“Everything Everywhere All at Once” changes lives, in this universe and in all the others
Neta Bar is a second-year business administration student and opinion columnist for Mustang News. His opinions reflected in this article do not necessarily reflect those of Mustang News.
With “Everything Everywhere All at Once”, studio A24 has proven that it has its finger on the pulse of today’s world and has expanded its target audience while simultaneously focusing on stories that will satisfy unique needs of these new eyes. . In other words, this film has something for everyone, without sacrificing the storytelling integrity that A24 flawlessly presents.
“Everything Everywhere All at Once” is a multi-faceted film, with layers ranging from existential philosophical commentary to Pixar-esque unapologetic comfort. In a ‘Choose Your Own Adventure’ style, the audience is given everything they can ask for – the viewer just has to choose which theme to go with.
“Everything Everywhere All at Once” is stylistically individualistic and thematically distinct. However, it would be remiss not to acknowledge the cinematic parallels found in both plot and delivery. We see an experimental approach to philosophical commentary as the film grapples with existentialist themes and the swaying line between nihilism and the absurd. In this way, “Everything Everywhere All at Once” could be compared to a wholesome fusion of the feel-good optimism of Pixar’s “Soul” and the harrowing experience that is Charlie Kaufman’s “Synecdoche, New York.” . That is to say, this film is one of optimistic nihilism, with a simple but poignant result: nothing matters, everything counts.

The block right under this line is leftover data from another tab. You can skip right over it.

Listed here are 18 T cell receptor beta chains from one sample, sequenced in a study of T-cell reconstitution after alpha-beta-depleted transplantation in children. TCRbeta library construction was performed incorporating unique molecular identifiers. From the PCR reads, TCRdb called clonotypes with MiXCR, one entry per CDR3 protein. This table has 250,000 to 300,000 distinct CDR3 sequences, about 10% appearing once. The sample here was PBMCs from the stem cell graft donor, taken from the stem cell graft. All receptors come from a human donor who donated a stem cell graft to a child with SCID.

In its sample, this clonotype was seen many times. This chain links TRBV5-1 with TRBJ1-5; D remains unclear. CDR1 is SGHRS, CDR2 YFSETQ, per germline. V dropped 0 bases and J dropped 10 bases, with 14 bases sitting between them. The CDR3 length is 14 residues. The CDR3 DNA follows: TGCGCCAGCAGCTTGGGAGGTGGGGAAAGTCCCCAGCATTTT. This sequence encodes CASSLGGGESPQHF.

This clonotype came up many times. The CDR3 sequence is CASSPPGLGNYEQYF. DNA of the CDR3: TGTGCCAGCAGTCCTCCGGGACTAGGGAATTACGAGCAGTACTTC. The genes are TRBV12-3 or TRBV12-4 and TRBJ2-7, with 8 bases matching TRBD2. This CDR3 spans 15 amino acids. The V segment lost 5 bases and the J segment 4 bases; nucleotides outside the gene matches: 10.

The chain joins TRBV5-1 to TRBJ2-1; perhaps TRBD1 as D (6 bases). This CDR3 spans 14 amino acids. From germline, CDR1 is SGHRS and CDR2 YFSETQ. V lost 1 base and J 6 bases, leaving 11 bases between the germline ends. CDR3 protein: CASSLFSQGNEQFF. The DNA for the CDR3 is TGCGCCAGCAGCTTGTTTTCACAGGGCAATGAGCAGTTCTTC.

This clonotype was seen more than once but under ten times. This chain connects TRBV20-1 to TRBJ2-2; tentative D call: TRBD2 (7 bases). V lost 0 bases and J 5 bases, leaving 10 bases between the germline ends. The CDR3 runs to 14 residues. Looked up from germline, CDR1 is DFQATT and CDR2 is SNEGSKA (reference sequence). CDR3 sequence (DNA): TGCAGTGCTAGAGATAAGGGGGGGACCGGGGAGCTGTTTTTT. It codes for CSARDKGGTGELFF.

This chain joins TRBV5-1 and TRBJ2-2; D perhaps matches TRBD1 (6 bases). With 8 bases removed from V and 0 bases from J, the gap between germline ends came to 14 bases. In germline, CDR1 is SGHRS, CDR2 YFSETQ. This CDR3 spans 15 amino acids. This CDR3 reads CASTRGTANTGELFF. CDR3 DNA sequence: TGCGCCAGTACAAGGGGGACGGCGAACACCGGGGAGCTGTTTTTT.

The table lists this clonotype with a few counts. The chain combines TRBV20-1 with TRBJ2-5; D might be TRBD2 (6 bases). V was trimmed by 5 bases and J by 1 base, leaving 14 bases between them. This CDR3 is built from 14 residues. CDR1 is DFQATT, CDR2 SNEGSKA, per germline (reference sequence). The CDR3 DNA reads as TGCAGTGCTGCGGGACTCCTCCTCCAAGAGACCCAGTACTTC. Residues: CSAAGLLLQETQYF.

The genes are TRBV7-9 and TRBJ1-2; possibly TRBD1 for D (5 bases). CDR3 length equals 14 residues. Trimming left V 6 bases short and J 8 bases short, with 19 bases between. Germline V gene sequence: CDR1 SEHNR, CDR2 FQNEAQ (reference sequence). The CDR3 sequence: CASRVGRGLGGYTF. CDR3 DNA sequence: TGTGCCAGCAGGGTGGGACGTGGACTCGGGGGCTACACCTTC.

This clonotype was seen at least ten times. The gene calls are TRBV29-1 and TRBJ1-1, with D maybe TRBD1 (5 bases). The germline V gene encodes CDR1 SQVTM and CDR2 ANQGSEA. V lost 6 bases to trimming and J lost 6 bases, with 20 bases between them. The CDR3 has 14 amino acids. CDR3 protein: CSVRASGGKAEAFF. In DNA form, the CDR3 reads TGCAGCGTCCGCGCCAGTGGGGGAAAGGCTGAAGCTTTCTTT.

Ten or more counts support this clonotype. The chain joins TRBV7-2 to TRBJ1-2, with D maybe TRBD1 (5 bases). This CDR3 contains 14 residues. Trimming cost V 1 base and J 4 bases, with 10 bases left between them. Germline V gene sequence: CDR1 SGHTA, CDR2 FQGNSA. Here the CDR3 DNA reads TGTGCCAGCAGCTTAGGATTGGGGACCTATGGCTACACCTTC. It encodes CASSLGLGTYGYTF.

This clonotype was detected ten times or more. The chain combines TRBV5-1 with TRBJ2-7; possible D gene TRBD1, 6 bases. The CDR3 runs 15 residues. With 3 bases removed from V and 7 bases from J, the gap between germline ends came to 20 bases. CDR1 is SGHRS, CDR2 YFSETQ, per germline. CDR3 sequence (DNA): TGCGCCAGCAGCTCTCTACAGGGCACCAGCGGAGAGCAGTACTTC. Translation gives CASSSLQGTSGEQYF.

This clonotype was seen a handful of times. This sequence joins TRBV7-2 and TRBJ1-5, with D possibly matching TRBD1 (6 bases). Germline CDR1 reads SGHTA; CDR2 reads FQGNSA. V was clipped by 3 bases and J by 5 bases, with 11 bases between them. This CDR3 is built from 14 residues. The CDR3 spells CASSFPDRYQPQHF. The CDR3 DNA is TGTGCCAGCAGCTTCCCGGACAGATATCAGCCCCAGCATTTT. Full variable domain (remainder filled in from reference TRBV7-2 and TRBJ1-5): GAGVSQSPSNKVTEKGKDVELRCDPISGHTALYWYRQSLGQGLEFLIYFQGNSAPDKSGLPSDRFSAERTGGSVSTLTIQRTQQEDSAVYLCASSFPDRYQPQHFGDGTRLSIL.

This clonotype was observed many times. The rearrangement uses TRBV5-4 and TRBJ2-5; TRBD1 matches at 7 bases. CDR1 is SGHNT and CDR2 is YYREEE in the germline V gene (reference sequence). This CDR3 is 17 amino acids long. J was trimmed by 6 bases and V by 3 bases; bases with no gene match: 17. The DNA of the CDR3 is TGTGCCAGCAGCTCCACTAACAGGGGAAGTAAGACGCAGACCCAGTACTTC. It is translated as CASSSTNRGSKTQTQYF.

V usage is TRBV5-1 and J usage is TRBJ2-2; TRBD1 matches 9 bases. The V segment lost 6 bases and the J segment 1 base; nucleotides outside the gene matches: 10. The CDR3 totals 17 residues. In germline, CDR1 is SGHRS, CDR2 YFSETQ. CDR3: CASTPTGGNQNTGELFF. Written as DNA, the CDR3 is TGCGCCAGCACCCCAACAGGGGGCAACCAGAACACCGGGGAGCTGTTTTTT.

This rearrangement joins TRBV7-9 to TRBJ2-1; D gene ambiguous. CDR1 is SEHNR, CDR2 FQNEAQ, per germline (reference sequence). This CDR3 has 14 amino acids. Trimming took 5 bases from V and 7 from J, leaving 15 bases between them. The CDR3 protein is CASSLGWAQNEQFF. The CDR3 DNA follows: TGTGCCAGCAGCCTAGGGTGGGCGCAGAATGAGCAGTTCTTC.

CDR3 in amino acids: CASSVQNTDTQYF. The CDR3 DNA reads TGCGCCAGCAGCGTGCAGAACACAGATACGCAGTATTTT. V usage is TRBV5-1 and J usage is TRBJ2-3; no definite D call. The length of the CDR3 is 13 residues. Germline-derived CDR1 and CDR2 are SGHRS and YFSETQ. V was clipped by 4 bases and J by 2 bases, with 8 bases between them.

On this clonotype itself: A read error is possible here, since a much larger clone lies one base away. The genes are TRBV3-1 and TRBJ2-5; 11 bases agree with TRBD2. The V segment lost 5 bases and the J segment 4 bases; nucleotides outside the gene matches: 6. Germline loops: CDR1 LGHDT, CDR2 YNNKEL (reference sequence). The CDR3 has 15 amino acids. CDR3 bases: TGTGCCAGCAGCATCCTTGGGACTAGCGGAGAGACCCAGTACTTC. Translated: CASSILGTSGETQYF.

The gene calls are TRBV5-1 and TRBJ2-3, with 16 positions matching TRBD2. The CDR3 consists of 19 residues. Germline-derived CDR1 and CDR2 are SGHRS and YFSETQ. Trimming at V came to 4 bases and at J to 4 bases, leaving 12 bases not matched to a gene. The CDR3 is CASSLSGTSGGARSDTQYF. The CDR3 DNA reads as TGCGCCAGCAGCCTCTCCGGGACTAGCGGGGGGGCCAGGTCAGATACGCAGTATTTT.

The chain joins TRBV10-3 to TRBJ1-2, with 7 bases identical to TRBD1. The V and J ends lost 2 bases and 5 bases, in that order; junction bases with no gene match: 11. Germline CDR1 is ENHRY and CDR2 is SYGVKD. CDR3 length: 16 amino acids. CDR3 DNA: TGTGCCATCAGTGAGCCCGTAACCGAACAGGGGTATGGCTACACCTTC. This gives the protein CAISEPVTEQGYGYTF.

And with that, the aforementioned “choose your own adventure” kicks in. A movie buff might leave the film with a disheartening pessimism, that happiness can only be fleeting and that each of us is extraordinarily small and helpless in the face of the nature of the world. However, another might leave this cinematic experience with more hope than when they entered it. Joy may be hard to find, but it is everything and it is everywhere.
The film’s climax highlights exactly that. As Evelyn defuses the violent crowd by battling the fire with a fire extinguisher –– connecting each individual to their respective pleasure –– the film visually demonstrates that no joy is too weird or too mundane. The blind rage the crowd exudes obviously comes from a place not just of sadness, but of confusion. Such a feeling of total loss occurs and with no way to cope, so we turn to the armor that is apathy, isolation and, most effective of all, anger.
The “choose your own adventure” comes at another crossroads as the film expands the desirability of the theme of depression, should the viewer choose to interpret it that way. “Everything Everywhere All at Once” hits closest to home at this point, especially when Joy tries to make her mother understand the incurable despair and pain she endures at almost every moment of the day. She desperately needs someone not to fix it or remove it, but at the very least, that they understand. She wants someone to share in the darkness, comically personified by the Everything Bagel, that afflicts every facet of her life, good and bad.
The film is serious in this depiction of depression while successfully avoiding being cliché. Instead, there’s a visceral sense of painful understanding and reassurance that countless moviegoers have desperately needed.
This film graciously leaves the freedom of choice to the viewer. Not so much in the sense of a cinematic interpretation, as each theme can be quite easily inferred, but rather, one can choose how hopeful they come away and how much they see a reflection of their own psychological afflictions. They can choose to let Joy and Evelyn’s silence like rocks in a different universe be a moment of healing peace or a moment of powerful introspection. Nonetheless, one common denominator remains consistent: “Everything Everywhere All at Once” is a thought-provoking, potentially life-changing work of art, if the viewer allows it.